Non-judicial foreclosure is when a power of sale clause exists in a mortgage or deed of trust. A “power of sale” clause is the clause in a deed of trust or mortgage, in which the borrower pre-authorizes the sale of property to pay off the balance on a loan in the event of their default. non-judicial-as-private-contract-opening-the-door-to-homeowners-for-self-help

A public officer licensed by the state to attest to and certify the validity of signatures of others. A notary is often referred to as a notary public.


The note is merely evidence of the obligation. It is not the obligation itself. The obligation to repay exists with or without the note. But having possession of the note and proving one is the proper and legal owner of the note makes it far easier to prove the obligation and the right to seek payment on the note. In all judicial foreclosures the original note must be presented as evidence of the obligation and a copy of the original must be attached to the complaint for the complaint to withstand a motion to dismiss. In non-judicial foreclosures, the government is technically not involved in the foreclosure process. The sale of the borrower’s property occurs under private contract, which is why it is said to be within the bounds of due process. Nonetheless, the Trustee and those who instruct the Trustee to pursue sale through Notice of Sale and eviction through Unlawful detainer, are under the same obligation as any party in a judicial foreclosure. However, the burden is on the borrower to bring this to the Court’s attention and convert the non-judicial proceeding to a judicial proceeding where the case can be heard on the merits. In the context of the Mortgage Meltdown, it is fairly clear that even the best claims of ownership of the note are tainted: good-question-on-who-do-you-owe-money-to

Notice of Sale: procedure-from-non-judicial-to-judicial-and-removal-of-trustee
A notice giving specific information about the loan in default and the proceedings about to take place. This notice must be recorded with the county where property is located and advertised as stated in the security document or as dictated by state law. In the context of the mortgage meltdown, it is highly probable that any notice received by the borrower as to delinquency, deficiency, default or sale can be challenged and should be challenged aggressively on the basis of challenging the authority and knowledge of the issuer of the notice. It is extremely unlikely that the issuer of the notice of acceleration, default, etc., has any knowledge as to whether the holder in due course upstream from the original loan has any information at all as to whether the investor (holder in due course) has been paid, and whether such party issuing the notice knows anything directly about the subject loan transaction, or all of the payments, guarantees, etc. made by third parties. No obligation is in defult if it has been paid. The mere fact that the borower did not make the payment is insufficent both as allegation and as proof that the obligation is truly in default — where it can be shown that securitization was invovlved and that application of payments were contractually diverted without notice to the borrower or consent of the borrower.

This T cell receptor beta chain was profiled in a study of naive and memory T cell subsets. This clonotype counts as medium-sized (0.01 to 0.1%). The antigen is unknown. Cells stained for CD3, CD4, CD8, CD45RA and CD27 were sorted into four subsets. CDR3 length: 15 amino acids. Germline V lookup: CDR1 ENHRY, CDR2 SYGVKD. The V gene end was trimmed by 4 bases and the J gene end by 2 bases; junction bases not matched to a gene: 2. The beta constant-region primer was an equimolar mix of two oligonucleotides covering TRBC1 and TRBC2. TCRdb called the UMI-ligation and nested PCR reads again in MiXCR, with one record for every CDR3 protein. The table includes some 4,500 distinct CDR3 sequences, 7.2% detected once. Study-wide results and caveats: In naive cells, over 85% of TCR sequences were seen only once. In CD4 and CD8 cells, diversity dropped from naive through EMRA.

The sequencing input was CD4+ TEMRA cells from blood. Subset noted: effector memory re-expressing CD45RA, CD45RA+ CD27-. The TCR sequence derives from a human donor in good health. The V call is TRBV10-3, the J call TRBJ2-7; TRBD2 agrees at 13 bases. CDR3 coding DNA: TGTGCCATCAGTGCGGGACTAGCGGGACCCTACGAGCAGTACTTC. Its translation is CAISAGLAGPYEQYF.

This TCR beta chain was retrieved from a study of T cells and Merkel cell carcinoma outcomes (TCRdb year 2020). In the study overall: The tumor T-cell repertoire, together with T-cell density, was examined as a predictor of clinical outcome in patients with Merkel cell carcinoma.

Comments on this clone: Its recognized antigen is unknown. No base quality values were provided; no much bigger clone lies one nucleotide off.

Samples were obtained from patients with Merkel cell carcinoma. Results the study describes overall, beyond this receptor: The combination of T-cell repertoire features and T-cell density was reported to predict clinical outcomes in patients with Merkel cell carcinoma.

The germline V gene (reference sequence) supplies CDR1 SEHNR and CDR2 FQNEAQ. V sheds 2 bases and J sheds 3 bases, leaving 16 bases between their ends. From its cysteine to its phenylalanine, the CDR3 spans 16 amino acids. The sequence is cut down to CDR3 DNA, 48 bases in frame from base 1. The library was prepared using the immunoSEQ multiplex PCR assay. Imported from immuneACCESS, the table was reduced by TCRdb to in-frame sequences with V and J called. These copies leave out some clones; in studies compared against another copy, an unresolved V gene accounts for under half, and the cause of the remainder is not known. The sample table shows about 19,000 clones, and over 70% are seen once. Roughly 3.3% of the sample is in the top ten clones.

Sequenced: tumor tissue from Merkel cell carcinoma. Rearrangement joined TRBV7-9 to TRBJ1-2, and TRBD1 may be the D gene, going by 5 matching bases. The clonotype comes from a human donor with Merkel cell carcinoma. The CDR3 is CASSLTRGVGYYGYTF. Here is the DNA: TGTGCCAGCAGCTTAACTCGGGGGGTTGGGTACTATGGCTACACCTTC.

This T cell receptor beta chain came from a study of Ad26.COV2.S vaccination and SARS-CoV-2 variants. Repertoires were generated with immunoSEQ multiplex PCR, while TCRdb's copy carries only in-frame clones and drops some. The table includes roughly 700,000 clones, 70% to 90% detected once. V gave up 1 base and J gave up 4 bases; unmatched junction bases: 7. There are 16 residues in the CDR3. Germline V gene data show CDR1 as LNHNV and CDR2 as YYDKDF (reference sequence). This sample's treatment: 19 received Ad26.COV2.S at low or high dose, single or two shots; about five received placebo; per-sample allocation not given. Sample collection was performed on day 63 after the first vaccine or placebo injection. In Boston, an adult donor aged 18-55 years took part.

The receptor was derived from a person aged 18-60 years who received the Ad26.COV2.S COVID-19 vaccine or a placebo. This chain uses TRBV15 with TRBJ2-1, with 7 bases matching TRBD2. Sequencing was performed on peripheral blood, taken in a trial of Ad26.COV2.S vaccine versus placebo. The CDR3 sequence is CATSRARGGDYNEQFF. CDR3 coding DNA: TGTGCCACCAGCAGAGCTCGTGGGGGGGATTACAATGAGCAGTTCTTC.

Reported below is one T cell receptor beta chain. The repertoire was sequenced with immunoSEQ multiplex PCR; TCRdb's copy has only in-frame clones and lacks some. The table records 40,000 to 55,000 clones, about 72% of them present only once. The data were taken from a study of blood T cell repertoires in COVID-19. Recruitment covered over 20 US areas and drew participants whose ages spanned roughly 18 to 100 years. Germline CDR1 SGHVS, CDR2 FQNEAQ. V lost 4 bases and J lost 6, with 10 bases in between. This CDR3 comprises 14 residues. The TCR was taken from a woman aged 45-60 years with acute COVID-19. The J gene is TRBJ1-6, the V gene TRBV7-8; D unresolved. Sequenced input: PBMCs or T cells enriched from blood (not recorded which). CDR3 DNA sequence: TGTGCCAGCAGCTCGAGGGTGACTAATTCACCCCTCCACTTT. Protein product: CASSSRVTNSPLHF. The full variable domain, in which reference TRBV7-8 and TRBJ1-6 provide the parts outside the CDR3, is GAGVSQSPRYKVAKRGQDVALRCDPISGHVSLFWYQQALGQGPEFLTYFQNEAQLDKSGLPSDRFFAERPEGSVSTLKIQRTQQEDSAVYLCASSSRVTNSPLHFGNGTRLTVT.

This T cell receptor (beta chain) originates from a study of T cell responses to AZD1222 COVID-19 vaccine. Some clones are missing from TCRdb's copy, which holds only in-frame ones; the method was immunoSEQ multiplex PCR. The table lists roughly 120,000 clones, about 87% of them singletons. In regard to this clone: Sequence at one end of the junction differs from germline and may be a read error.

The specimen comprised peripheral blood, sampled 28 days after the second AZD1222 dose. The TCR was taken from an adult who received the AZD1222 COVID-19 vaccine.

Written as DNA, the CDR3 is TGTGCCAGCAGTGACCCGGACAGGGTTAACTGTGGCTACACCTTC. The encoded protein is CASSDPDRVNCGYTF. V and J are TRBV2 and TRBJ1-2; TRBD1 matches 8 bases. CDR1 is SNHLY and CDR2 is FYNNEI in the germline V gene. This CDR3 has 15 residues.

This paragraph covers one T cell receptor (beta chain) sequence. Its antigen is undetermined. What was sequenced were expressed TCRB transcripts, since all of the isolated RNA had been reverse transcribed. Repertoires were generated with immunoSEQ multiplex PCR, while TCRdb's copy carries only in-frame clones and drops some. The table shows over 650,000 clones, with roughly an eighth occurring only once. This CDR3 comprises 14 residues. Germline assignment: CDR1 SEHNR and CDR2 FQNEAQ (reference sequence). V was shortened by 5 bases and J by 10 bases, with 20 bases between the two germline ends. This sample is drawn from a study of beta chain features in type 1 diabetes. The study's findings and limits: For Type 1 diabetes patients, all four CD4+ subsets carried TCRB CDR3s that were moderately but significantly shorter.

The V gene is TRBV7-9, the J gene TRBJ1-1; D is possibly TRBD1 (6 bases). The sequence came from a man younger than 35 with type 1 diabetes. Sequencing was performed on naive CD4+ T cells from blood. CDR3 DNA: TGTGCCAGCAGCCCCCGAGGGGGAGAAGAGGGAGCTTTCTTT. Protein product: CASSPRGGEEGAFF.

Ownership Interest: FROM FANNIE MAE: For mortgages we hold in our portfolio, our ownership interest is either 100 percent (called a whole mortgage) or a lesser percentage (called a participation pool mortgage). We generally do not distinguish between whole mortgages and participation interests when we discuss our requirements. On occasion, we may specify that a remittance to Fannie Mae or our reimbursement for a certain expense relates to “our share,” meaning our percentage ownership (applied to the amount of the remittance or expense) for participation interests in mortgages. In other instances, when we state that a requirement applies to whole mortgages or participation pool mortgages, we are addressing only those mortgages held in our portfolio, unless we indicate that we also are addressing mortgages in MBS pools.